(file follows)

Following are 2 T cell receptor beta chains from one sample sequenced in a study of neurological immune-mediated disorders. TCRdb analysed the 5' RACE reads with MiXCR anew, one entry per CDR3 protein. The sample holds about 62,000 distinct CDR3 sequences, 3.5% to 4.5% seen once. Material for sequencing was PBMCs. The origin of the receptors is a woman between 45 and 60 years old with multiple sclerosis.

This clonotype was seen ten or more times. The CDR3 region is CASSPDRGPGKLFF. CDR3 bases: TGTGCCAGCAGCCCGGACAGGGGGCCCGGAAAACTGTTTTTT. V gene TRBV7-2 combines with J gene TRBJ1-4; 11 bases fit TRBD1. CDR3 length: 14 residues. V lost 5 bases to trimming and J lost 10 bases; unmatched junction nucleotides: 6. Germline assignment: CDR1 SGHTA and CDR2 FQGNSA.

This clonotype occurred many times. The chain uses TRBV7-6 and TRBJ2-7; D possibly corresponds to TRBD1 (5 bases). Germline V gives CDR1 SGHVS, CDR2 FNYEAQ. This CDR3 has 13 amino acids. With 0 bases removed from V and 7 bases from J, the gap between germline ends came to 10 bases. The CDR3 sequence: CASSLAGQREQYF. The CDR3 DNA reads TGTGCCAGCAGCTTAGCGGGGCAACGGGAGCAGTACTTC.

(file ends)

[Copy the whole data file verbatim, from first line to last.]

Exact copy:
Following are 2 T cell receptor beta chains from one sample sequenced in a study of neurological immune-mediated disorders. TCRdb analysed the 5' RACE reads with MiXCR anew, one entry per CDR3 protein. The sample holds about 62,000 distinct CDR3 sequences, 3.5% to 4.5% seen once. Material for sequencing was PBMCs. The origin of the receptors is a woman between 45 and 60 years old with multiple sclerosis.

This clonotype was seen ten or more times. The CDR3 region is CASSPDRGPGKLFF. CDR3 bases: TGTGCCAGCAGCCCGGACAGGGGGCCCGGAAAACTGTTTTTT. V gene TRBV7-2 combines with J gene TRBJ1-4; 11 bases fit TRBD1. CDR3 length: 14 residues. V lost 5 bases to trimming and J lost 10 bases; unmatched junction nucleotides: 6. Germline assignment: CDR1 SGHTA and CDR2 FQGNSA.

This clonotype occurred many times. The chain uses TRBV7-6 and TRBJ2-7; D possibly corresponds to TRBD1 (5 bases). Germline V gives CDR1 SGHVS, CDR2 FNYEAQ. This CDR3 has 13 amino acids. With 0 bases removed from V and 7 bases from J, the gap between germline ends came to 10 bases. The CDR3 sequence: CASSLAGQREQYF. The CDR3 DNA reads TGTGCCAGCAGCTTAGCGGGGCAACGGGAGCAGTACTTC.